Blair Horner: Comparing States
Earlier this summer, two states – Texas and Florida – ran radio commercials touting those states’ business climates in an effort to convince New York companies to move their operations. The focus of the ads was that those states were more business friendly with lower taxes and less regulation. Thus, the ads argued, Texas and Florida were the places to do business.
It got me thinking, how do you compare states?
After all, businesses are made up of people. Business people want to make money, that’s for sure. But they also care about their neighbors, want their kids to get a good education, want to stay healthy, and want an efficient and honest government – among other things.
So I started looking at Texas and Florida. Both states are among the nation’s best in job growth. Kiplinger’s ranked Florida 7th in the nation in job growth and Texas ranked 8th. New York is ranked in the bottom 10.
But it turns out that Texas and Florida are ranked number one and number two when it comes to the percentages of residents without health insurance. Worse, both states are doing everything possible to limit the benefits of the federal health care reform law – a law designed to make available affordable insurance to the uninsured.
According to the U.S. Census, low-income residents of Texas and Florida desperately need health insurance. The Census found that more than 25 percent of the population in Texas under age 65 (5.7 million people) was uninsured, the highest rate in the nation. Florida was a close second, with just under 25 percent uninsured (3.8 million people). Massachusetts, whose health insurance program was the template for the federal reform law, had the lowest percentage of uninsured, less than 5 percent!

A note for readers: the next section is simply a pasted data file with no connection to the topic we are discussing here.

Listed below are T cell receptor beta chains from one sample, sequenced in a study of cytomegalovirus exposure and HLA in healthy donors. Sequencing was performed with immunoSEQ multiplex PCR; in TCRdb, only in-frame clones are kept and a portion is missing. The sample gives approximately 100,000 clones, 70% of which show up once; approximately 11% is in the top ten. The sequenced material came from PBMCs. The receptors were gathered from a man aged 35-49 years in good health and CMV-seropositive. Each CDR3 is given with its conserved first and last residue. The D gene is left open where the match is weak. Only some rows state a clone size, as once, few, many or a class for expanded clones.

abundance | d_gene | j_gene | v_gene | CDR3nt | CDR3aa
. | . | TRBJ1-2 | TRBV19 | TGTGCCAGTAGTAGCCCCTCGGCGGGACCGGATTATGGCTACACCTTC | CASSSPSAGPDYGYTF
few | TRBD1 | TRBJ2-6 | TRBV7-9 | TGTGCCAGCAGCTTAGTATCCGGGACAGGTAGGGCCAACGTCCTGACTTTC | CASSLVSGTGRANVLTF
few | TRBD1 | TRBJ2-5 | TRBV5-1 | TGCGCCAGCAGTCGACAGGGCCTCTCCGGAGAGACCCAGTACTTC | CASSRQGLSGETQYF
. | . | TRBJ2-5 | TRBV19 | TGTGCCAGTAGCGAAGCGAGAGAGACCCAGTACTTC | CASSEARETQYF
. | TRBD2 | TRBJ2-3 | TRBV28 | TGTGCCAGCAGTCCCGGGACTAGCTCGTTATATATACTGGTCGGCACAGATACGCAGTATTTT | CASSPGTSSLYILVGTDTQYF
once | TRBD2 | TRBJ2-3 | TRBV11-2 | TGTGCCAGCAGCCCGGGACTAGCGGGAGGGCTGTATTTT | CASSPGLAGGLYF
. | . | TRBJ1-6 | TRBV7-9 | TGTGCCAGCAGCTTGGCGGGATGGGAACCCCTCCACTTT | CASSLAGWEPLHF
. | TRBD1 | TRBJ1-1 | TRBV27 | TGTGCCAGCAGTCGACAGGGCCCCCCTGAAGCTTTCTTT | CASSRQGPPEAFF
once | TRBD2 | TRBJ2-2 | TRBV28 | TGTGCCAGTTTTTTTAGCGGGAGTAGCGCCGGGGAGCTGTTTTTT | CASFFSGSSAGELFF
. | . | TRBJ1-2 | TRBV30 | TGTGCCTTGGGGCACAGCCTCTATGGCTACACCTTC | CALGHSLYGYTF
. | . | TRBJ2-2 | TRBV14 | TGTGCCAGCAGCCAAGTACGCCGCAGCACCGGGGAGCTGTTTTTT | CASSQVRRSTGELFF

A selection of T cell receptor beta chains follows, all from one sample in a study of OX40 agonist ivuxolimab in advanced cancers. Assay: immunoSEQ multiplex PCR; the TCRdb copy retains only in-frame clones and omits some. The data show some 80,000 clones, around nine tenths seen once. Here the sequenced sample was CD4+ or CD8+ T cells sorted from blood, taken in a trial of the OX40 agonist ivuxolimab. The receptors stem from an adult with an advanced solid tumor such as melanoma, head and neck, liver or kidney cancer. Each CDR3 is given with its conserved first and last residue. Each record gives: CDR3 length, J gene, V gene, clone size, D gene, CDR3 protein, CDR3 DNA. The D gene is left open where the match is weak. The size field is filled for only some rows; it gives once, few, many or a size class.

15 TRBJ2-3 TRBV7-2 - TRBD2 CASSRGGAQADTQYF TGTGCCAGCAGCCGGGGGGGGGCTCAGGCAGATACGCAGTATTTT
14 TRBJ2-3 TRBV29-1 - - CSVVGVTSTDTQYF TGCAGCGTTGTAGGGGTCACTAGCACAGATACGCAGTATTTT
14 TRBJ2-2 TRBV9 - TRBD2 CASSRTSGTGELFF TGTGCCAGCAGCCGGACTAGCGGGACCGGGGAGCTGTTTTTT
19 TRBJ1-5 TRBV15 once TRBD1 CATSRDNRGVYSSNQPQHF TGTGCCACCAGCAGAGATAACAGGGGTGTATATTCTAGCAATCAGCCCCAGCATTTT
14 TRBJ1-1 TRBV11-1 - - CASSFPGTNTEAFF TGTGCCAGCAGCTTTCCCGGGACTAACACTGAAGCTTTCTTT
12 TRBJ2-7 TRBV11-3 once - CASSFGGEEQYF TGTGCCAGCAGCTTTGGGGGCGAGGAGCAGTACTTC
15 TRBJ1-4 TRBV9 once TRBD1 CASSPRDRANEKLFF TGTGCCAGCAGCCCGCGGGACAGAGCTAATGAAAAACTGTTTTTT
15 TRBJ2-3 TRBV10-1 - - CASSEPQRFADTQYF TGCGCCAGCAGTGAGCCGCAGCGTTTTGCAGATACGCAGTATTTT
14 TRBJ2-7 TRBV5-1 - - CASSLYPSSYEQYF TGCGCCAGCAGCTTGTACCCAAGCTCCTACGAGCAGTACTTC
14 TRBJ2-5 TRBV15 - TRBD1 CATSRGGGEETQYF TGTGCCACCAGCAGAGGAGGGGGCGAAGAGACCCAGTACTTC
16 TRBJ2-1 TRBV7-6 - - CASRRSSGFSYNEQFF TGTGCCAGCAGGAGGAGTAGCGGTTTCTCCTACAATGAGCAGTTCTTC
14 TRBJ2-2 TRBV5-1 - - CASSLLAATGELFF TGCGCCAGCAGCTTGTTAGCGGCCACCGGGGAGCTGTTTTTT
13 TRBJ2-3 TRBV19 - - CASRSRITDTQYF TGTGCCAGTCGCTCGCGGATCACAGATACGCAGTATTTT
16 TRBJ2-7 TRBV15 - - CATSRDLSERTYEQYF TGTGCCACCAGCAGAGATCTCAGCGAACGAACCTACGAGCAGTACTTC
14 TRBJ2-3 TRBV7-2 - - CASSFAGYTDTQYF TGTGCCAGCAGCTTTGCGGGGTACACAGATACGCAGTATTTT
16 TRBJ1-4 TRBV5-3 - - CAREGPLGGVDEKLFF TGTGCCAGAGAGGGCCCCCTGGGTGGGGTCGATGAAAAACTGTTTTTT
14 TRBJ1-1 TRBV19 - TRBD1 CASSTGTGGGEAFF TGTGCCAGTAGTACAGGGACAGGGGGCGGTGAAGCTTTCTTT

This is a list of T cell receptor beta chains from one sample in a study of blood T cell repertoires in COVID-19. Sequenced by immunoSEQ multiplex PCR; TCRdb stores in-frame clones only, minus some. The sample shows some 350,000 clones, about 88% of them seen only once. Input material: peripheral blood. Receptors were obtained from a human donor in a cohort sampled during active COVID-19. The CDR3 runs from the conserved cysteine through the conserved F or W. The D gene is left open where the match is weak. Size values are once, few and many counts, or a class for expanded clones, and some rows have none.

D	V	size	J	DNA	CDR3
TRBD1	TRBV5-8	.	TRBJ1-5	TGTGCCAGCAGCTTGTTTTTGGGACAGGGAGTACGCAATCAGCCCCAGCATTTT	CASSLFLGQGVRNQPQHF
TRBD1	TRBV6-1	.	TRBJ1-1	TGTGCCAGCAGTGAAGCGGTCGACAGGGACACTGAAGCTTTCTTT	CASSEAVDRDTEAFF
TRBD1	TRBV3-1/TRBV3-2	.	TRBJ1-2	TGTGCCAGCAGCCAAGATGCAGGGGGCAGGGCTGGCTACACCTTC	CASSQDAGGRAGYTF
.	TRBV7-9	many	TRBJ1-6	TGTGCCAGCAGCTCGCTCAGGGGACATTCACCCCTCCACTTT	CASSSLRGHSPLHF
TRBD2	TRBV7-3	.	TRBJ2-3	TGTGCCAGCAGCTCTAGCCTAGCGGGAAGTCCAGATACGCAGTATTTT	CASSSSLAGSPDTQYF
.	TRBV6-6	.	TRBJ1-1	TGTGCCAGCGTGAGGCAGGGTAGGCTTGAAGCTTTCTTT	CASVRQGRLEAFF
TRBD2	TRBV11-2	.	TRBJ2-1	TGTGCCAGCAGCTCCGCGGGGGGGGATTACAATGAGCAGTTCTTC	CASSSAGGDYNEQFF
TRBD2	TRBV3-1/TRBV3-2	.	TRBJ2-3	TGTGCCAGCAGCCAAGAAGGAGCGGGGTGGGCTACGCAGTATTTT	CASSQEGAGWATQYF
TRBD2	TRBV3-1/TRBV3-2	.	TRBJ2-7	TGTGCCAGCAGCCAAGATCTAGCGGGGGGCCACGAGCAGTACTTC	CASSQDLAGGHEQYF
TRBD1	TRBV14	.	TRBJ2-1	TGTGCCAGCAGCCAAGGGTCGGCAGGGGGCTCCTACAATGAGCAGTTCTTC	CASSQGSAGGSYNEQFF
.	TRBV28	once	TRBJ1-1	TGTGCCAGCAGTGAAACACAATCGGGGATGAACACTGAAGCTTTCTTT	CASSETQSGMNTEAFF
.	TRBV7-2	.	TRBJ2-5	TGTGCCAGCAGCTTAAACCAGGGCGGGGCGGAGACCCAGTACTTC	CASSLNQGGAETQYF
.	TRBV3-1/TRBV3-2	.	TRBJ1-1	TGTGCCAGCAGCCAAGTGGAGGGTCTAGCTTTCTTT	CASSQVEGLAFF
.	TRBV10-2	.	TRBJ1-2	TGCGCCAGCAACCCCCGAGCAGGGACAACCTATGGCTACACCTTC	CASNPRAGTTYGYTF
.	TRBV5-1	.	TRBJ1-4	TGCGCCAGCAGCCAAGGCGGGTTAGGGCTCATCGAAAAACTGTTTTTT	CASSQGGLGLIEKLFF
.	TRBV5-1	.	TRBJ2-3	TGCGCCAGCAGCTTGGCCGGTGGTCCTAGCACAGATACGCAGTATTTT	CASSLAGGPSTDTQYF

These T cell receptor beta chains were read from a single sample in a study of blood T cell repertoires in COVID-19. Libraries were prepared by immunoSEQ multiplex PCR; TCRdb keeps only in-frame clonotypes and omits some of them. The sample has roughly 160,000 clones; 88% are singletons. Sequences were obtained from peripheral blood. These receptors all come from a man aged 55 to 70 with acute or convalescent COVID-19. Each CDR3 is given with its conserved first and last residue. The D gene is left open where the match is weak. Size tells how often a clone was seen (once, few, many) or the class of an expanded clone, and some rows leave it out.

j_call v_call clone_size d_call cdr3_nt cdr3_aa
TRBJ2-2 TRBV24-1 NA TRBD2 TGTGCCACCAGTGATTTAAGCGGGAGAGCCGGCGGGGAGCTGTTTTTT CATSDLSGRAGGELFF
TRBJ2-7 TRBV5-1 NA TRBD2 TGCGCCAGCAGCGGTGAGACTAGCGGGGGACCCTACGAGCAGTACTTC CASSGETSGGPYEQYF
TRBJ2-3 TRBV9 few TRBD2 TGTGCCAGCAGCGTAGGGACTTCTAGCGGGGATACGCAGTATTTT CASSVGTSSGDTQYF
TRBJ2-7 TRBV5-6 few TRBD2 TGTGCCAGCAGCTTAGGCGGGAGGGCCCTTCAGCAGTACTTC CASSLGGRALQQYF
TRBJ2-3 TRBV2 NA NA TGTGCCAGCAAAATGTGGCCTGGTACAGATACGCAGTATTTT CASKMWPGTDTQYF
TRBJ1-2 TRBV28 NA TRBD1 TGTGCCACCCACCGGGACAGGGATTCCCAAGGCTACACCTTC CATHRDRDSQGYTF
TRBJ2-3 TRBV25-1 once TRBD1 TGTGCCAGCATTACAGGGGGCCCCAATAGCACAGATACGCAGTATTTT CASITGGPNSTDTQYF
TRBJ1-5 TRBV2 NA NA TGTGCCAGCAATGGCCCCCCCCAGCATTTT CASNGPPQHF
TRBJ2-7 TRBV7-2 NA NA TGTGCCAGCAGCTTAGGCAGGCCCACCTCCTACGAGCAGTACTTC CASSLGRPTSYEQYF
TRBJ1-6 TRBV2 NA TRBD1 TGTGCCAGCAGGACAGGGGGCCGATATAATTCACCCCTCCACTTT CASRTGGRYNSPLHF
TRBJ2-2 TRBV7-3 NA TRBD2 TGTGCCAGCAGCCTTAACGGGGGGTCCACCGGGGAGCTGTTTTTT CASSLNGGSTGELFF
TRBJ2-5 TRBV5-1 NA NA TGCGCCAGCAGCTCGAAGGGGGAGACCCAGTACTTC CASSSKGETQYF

Beyond health insurance, the people of Texas and Florida are ranked among the least healthy in the nation. Texas is ranked 40th in health, largely due to the large percentage of its population that is obese. Florida ranked 34th. New York was ranked 18th.
A recent ranking of education performance put both Texas and Florida in the top half of the nation, but both were ranked lower than New York State, according the Education Week. Crime statistics in 2010, ranked New York State safer when it comes to violent crime than both Texas and Florida.
In a 2010 “Environmental State of The Union” ranking, all three states did poorly. New York was ranked 29th – despite having good policy scores, the state’s performance is dreadful in nearly every other category besides alternative energy generation. Yet, Texas was far worse, ranking 40th in the nation on this environmental scorecard and Florida was ranked 34th.
According to a recent New York Times article, the construction industry in Texas has a higher fatality rate than that in most other states, but Texas is the only one that does not require building contractors to provide workers’ compensation to cover an injured worker’s hospital bills and disability benefits.
New York has a lot of work to do, but it has a lot of strengths as well – the state has a highly educated workforce, is the home of the world’s financial center, exhibits greater tolerance for racial and ethnic differences, as well as an abundance of access to fresh water supplies.
This is not to argue that New York is a better state than Texas, Florida or any other state. And this is not to argue that New York doesn’t have problems – it does. But it does show that business relocation decisions are (and should be) more complex than focusing on job growth alone.
As the legislative and election seasons heat up next year, it will be important to not only demand more from the state’s public officials, but to recognize that New York doesn’t have to gut programs – like higher education funding, environmental protection, and health care reforms – in order to compete in the global marketplace. In fact, it is support for those programs that will help the state to succeed.
Blair Horner is the Legislative Director of the New York Public Interest Research Group.
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